Posted: 1:54 am ET
Updated: May 12, 1:02 pm PT
Via CBS News:
The State Department will be spending at least $1,086,250 forWednesday morning.
The department has contracted Insigniam, a private consulting firm, to conduct the review in a project they are calling the “Department of State organizational study.” The State Department has not replied to requests for comment on the review’s price tag and their decision to use Insigniam to carry out this review.
Tillerson and the Insigniam co-founder Nathan Owen Rosenberg served on the Boy Scouts of America board together in 2011. The State Department has not replied to requests for comment on the review’s price tag and their decision to use Insigniam to carry out this review.
After Bloomberg broke the news on April 27 that Secretary Tillerson is seeking a 9% workforce cut and has hired the consulting company Insigniam to conduct a survey, we started looking for the contract awarded. We wanted to see the scope of work and the statement of work requirement included in this contract. We were able to find a $60M Professional Staffing Support Contract awarded on April 5, an Intent to Sole Source $34K Representational Furnishings on April 24 on FedBizOpps where federal business opportunities are typically posted, but not this one.
We understand that Insigniam was elected under a “sole source” contract. On May 1st, we emailed the State Department’s Bureau of Public Affairs for information on how and when this contract was awarded since we have not been able to find the agency’s sole source justification for the job. As of this writing, the State Department has neither acknowledged nor responded to our inquiry.
We have since learned of three transactions (thanks Z!) issued to Insigniam LLC, a company based in Pennsylvania’s 2nd congressional district (PA02). The first contract SAQMMA17C0157 dated April 25, 2017 is valued at $850,000. The second contract SAQMMA17C0157 dated April 28, 2017 is valued at $236,250. The third contract SAQMMA17C0157 is dated April 29, 2017 and does not have an obligated value. The third contract’s “Reason for Modification” is listed as “M: Other Administrative Action.” All three contracts list May 30, 2017 as the “current” and “ultimate” completion date.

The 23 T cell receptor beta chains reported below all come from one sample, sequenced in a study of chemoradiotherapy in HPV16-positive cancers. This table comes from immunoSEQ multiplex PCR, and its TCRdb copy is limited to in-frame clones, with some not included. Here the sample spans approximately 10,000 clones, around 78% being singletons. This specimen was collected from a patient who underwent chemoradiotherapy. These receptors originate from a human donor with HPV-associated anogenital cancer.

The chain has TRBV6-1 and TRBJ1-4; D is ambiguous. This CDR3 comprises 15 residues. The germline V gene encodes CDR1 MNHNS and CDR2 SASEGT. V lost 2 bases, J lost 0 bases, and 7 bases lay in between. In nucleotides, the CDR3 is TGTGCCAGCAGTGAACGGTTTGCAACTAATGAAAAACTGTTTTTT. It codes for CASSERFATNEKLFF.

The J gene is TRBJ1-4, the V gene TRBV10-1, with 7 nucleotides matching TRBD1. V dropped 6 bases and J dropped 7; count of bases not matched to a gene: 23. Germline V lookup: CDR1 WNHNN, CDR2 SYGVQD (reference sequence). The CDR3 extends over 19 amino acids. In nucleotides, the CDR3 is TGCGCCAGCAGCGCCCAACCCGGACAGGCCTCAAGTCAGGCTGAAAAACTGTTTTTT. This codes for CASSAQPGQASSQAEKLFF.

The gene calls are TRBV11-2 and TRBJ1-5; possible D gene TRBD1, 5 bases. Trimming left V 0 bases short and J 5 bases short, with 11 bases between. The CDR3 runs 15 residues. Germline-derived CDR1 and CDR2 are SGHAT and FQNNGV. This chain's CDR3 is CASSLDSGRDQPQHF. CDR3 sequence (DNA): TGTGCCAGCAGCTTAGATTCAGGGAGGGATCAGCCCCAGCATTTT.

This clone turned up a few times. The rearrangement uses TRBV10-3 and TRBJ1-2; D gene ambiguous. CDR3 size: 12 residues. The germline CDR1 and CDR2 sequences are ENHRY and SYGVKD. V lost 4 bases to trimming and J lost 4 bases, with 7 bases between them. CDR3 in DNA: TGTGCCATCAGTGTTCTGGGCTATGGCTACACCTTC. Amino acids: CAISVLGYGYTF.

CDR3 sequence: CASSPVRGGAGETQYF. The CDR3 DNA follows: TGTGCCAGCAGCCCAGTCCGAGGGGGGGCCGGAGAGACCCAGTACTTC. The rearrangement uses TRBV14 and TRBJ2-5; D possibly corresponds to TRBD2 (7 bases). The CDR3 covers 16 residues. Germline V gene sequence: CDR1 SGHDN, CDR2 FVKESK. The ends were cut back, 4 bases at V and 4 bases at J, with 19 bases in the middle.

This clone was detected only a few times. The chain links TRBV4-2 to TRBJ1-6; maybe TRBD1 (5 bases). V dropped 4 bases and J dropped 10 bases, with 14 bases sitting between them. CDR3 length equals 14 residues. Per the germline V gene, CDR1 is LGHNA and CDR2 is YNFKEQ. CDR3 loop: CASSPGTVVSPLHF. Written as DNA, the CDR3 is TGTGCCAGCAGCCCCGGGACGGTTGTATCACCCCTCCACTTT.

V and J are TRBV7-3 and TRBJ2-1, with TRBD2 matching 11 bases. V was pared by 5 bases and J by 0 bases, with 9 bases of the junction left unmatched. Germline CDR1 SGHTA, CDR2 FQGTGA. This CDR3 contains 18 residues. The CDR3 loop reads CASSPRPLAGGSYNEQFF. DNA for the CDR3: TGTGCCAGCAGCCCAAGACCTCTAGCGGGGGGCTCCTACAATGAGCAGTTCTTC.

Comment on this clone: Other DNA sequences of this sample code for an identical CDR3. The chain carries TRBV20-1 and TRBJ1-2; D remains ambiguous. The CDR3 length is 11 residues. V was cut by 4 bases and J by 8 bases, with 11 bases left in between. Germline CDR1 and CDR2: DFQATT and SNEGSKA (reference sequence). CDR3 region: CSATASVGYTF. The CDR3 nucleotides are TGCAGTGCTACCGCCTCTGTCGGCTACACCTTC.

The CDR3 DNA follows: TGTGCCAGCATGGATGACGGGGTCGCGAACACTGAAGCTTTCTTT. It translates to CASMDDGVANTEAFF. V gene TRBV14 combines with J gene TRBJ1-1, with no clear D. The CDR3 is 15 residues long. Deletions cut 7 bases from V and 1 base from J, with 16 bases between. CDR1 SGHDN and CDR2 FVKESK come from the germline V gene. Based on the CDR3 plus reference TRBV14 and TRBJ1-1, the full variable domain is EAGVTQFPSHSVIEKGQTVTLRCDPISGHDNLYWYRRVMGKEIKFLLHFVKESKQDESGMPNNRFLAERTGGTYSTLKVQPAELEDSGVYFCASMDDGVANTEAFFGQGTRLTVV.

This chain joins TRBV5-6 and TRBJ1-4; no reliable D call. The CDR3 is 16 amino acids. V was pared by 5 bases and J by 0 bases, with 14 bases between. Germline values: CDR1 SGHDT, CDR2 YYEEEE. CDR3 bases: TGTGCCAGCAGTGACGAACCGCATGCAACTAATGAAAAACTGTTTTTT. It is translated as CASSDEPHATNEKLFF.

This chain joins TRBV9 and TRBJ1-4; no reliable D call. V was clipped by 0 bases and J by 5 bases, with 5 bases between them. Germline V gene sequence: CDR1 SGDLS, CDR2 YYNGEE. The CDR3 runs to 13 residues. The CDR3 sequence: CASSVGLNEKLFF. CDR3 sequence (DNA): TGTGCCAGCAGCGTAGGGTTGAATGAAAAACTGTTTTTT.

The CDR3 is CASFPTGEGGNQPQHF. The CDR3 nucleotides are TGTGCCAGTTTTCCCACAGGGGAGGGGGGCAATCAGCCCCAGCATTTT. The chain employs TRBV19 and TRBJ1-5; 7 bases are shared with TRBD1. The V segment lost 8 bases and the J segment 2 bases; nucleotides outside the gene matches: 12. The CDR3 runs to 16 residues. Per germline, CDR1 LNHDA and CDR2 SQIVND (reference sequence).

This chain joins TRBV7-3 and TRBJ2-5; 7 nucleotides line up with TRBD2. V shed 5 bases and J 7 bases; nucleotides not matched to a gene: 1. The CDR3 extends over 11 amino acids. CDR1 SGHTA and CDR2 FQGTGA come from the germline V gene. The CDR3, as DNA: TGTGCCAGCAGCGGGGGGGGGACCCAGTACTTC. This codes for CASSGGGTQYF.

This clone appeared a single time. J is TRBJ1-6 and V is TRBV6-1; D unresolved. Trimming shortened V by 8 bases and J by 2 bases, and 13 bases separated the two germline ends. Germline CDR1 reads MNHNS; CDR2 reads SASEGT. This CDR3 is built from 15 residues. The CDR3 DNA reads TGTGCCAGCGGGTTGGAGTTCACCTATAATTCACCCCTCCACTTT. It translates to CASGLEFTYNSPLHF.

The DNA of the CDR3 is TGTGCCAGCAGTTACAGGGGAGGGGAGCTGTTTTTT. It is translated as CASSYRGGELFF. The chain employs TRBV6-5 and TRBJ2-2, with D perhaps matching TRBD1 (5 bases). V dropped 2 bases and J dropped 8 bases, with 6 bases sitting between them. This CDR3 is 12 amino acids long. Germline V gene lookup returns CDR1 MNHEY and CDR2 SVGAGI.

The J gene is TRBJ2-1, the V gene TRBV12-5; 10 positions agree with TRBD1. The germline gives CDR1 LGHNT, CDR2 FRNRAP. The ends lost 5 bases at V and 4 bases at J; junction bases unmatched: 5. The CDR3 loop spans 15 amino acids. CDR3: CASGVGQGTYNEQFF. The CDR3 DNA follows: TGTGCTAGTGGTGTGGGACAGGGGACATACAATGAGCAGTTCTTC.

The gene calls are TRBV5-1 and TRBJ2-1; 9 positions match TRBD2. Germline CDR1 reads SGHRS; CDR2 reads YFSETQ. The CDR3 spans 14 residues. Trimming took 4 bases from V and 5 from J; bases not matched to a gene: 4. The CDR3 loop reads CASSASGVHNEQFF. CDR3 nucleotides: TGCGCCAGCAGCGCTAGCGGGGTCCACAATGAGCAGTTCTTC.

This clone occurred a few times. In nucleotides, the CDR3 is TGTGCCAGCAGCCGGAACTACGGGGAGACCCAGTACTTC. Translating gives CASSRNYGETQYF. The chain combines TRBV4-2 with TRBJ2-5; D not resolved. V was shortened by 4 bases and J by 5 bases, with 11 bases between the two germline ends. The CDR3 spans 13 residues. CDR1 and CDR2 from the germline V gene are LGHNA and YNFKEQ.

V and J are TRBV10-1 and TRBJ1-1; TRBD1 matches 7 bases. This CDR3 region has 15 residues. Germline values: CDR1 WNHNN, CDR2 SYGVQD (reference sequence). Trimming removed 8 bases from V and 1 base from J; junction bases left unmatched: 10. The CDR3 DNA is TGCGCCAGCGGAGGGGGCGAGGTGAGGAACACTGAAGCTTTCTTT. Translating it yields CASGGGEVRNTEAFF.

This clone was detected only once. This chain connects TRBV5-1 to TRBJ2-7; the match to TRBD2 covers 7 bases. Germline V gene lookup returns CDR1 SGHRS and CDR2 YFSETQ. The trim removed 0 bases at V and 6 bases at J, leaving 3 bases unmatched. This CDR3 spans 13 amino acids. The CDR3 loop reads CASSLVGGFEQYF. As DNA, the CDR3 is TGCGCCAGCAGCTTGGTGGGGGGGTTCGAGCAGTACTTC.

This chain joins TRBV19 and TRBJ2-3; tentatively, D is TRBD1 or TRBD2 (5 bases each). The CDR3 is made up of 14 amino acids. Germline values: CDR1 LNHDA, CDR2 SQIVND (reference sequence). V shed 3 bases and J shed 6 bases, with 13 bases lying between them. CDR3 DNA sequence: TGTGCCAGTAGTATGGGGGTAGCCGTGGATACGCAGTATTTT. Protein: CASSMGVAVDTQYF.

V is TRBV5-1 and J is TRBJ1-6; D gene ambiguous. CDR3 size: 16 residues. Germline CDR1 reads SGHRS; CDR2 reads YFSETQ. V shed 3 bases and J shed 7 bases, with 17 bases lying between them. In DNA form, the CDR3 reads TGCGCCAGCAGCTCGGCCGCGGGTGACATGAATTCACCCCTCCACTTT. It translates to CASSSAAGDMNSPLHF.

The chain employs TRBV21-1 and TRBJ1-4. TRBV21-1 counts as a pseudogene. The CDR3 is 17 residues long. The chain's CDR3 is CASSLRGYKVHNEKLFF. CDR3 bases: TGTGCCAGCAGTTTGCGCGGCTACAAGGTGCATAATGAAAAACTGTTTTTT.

The funding for these contracts have been requested through the Bureau of Administration (State/A) but the Contracting Office is the State Department’s Acquisitions office (AQMMA). This is a definitive, firm fixed price contract. The cost or pricing data is listed as “W: Not Obtained — Waived.” The contract description says “Department of State Organizational Study.”
Multiple contractors interviewed but only 1 offer?
Under Competition Information, usaspending.gov lists this contract as “not competed”; the reason for the non-competition is listed as “Urgency.” This section also says “Number of Offers Received: 1.”
The State Department apparently told CBS News that “they interviewed multiple contractors for the project before selecting Insigniam.”
“Of the proposals reviewed, Insigniam’s was the most cost-effective for the expertise, scope, and timeline needed, including its ability to survey and provide analysis of large organizations,” a State Department official told CBS News.
So the State Department interviewed multiple contractors but those companies did not compete for this contract? And only one offer was received?
The company is listed on usaspending.gov as a partnership with 49 employees and an annual revenue of $12.7M. The contracting officer determined it as a “small business”, “woman owned” and a “self-certified disadvantage business.” Under competition information, however, these contracts indicate “no set aside used” and “no preference used.”
The GSA confirmed to us that “the agency will dictate whether they are required to use GSA schedules or directly from a vendor. GSA has no say in how a customer orders needed materials or services.”
We are aware of only one previous organizational study conducted at the State Department (if there’s more, let us know!). There was a study focused on the Foreign Service and was based on three management conferences held by the Department in 1965. It was conducted by Professor Chris Argyris of Yale University. There were a few others through the years; we’ll try and see if we can find a good list to post here.